“I am a horse for a single harness, not cut out for tandem or teamwork … for well I know that in order to attain any definite goal, it is imperative that one person do the thinking and the commanding.”

Albert Einstein

I recall a conversation a few years back between two carpooling mothers. One was complaining about a particular female child in her carpool, who, in her eyes, was “not a morning person” and with whom she found it difficult to “engage” and “connect.” This mother said this child was “quiet,” even moody. It bothered her that this child did not join in the ongoing conversation, preferring instead to look out the window, deep in her thoughts, observing the sky, perhaps, and processing her day, quietly to herself.

Introverted children and adults are often misunderstood and mistaken as antisocial. This is far from the truth. Introverts enjoy people, a few, or one at a time. They engage in conversation, when given a chance, in a “world that can’t stop talking,” according to author Susan Cain, whose recent New York Times best-selling book, Quiet, describes the sensitive-keen observer- good listener types that introverts are.

I can remember many classes full of hand-raising students, jumping out of their seats, to answer a question and shine in class. I also recall the “quiet ones” attentively listening to all that was said and processing the information, carefully calculating and weighing all sides of the equations and opinions expressed. When called upon, these students often had a brilliant angle or insight that had not been articulated by any of the more outgoing, popular students.

Introverts often process more deeply and for longer periods of time—and subsequently demonstrate hidden talents and convey weighty insights.

Quinn Mills, a professor and expert on leadership styles, states “We often presume that leaders should be vocal.If we assume that quiet and loud people roughly have the same number of good (and bad) ideas, then we should worry if the louder and more forceful people always carry the day. Yet studies in group dynamics suggest that is exactly what happens.We perceive talkers as smarter than quiet types.”

GPAs, SATs, and intelligence scores indicate that this perception is not inaccurate. Susan Cain cites the work of Jim Collins, a management theorist, who states that the best-performing companies of the late 20th century were led by “Level 5 Leaders” who were not known for their flash or charisma, but for their extreme humility, coupled with their intense professional will.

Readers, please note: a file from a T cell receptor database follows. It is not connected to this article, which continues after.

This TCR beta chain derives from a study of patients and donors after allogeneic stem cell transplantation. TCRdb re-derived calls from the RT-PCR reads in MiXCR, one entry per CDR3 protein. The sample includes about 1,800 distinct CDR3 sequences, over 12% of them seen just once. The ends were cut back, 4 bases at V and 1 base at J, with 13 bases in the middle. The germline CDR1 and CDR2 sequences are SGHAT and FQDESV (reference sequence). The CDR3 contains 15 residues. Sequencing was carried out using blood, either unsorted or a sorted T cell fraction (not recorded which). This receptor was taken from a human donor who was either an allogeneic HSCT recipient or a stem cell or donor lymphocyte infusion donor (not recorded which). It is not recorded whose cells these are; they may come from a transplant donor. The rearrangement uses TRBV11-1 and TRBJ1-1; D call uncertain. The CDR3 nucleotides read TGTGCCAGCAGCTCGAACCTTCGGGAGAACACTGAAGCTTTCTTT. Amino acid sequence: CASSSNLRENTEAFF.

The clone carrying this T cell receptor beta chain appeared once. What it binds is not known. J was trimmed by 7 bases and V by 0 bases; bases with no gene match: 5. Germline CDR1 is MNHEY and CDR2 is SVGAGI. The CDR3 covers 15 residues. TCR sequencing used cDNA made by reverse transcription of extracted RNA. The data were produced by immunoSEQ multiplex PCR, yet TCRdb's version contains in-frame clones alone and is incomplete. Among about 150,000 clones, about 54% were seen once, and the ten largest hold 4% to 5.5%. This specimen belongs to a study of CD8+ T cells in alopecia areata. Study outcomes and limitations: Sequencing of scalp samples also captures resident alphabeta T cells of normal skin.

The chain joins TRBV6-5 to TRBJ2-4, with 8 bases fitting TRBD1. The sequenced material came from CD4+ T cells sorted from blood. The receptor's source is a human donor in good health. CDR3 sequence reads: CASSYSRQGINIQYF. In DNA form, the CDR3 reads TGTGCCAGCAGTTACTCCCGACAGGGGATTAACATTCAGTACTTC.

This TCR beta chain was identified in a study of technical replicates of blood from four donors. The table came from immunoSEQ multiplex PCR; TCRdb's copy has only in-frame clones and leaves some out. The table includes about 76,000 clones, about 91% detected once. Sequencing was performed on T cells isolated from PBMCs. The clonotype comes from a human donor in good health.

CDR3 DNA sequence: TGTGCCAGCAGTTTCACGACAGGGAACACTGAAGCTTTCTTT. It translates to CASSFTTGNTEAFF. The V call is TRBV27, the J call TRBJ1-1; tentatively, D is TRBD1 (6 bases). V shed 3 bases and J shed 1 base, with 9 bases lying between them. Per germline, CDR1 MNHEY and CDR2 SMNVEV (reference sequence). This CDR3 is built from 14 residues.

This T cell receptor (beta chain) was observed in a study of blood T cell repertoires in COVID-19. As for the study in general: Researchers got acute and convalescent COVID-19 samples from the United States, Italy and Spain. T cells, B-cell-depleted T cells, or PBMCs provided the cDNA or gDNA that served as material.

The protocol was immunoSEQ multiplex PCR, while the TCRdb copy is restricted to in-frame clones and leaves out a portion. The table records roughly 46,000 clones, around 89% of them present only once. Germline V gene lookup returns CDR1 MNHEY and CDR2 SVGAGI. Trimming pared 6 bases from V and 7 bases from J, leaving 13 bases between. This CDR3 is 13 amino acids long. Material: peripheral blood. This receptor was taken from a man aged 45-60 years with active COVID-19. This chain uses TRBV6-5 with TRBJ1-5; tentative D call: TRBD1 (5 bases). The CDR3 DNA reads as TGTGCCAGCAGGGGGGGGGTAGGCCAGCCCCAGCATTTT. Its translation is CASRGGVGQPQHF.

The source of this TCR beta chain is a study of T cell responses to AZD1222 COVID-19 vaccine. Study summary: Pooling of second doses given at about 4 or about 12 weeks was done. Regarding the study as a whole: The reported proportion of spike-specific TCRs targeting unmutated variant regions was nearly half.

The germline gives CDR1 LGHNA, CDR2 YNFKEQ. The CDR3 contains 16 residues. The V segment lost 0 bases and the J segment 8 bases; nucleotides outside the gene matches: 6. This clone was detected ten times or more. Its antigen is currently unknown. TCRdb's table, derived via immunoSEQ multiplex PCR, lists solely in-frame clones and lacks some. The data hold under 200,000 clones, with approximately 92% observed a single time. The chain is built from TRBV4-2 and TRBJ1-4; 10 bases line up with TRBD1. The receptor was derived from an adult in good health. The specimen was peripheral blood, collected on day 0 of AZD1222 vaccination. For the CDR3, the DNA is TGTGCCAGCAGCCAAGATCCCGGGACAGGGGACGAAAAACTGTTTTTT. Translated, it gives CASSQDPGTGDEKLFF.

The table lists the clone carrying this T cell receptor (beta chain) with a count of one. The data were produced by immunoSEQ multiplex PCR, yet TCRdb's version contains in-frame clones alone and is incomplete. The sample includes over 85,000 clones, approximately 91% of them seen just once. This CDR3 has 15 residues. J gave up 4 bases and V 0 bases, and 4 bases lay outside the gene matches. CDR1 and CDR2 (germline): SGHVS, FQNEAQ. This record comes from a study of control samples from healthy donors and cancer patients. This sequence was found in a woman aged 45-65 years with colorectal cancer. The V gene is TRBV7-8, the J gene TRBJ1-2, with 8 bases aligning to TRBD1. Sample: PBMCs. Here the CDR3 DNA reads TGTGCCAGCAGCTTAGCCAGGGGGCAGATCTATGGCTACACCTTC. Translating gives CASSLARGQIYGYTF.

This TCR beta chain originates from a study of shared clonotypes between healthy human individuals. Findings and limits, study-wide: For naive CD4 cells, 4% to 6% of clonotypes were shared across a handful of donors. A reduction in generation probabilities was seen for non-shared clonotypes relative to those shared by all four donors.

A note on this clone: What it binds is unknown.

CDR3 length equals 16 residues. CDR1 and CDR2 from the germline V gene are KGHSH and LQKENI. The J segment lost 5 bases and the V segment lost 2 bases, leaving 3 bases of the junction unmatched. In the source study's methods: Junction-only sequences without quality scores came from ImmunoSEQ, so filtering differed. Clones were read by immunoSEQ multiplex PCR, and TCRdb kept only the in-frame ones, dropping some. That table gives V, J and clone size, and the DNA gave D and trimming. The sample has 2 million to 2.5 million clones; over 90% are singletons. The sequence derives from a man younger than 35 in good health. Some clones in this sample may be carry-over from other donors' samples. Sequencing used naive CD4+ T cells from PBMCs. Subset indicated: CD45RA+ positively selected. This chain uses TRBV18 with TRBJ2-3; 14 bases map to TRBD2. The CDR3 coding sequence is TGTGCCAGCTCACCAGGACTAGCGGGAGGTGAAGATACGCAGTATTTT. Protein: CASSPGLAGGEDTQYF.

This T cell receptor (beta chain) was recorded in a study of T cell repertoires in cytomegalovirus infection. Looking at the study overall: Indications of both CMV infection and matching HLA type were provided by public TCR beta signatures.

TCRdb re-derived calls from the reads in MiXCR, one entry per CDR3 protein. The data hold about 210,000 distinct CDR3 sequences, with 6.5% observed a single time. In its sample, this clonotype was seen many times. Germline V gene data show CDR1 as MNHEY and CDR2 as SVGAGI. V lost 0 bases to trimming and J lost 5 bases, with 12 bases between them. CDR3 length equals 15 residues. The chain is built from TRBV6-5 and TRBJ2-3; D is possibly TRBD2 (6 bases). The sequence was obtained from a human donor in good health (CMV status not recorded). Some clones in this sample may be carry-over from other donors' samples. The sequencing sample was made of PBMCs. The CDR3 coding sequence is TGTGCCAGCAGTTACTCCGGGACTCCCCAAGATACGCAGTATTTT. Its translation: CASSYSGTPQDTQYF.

Some parents who recognize that they have an introverted child and an extroverted child might ask why and how are they different?Jerome Kagan, a contemporary developmental psychologist, believes that the answer lies in the difference between temperament and personality. Temperament is the foundation of a person—that which is inborn, biologically based behavior and our emotional patterns.Personality is something that builds—after cultural influences and personal experiences kick in.

I was always attracted to the quiet children in my class and programs. Even though they were clearly in their own world, I found them interesting, bright, and creative.They were often the children who could better understand the feelings of their peers or spot a detail in a design pattern on a nature walk.They could also be the writers in a class, when verbal expression did not suit them.It was because they said so little that I, as their teacher, wanted to know more and listen closer. Many “different” or nerdy children get labeled as odd outliers, but it is exactly these children who possess the quiet focus to complete the task or imagine the impossible.

Here are a few thoughts for teachers and parents on accepting the introverts and their beautiful minds:

  1. Share in their wonder. Introverts feel the world around them, but do not always share everything they say or think verbally.
  2. Probe, in a gentle and thoughtful way, so that they let you in.
  3. Ask how they feel about being in a new situation, or if they get anxious over expectations to stand up in class or in front of others, including family gatherings.
  4. Try their pace. It might be slower, but it allows them to catch more detail and experience their environment more fully.
  5. Don’t embarrass or put these children in uncomfortable shoes, unless they have had full disclosure first.
  6. Don’t think of introversion as something broken that needs to be fixed.
  7. An estimated one-third to one-half of us are introverts.
  8. Mix up projects at home and at school. Introverts like to listen to lectures, enjoy down time, and love independent projects.
  9. Introverts tend to have one or two keen interests—celebrate their interests and try to find like companions for them.
  10. For collaborative projects, small groups no larger than three people work best for them.

If, by chance, you come across introverts in your home or carpool, welcome them. Have them upfront with you in the single seat and get to know them, quietly, one day at a time.

WE HELP KIDS AND FAMILIES FLOURISH